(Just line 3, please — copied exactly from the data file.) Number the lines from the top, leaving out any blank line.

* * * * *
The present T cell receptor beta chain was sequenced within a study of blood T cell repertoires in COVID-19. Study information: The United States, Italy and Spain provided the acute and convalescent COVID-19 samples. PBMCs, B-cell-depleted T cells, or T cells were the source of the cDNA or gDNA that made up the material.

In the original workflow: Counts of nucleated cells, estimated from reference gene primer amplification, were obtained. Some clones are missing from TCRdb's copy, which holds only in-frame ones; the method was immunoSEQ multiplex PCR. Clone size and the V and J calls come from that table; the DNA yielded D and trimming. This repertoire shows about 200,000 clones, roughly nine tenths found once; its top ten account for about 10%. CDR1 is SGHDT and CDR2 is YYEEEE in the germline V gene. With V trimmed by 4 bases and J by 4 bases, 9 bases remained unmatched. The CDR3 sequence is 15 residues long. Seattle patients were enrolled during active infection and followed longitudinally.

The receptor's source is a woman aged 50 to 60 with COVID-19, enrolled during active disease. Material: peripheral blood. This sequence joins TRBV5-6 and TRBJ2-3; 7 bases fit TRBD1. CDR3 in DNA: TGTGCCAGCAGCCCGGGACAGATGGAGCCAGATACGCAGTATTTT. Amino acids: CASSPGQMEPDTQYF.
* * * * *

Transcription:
The receptor's source is a woman aged 50 to 60 with COVID-19, enrolled during active disease. Material: peripheral blood. This sequence joins TRBV5-6 and TRBJ2-3; 7 bases fit TRBD1. CDR3 in DNA: TGTGCCAGCAGCCCGGGACAGATGGAGCCAGATACGCAGTATTTT. Amino acids: CASSPGQMEPDTQYF.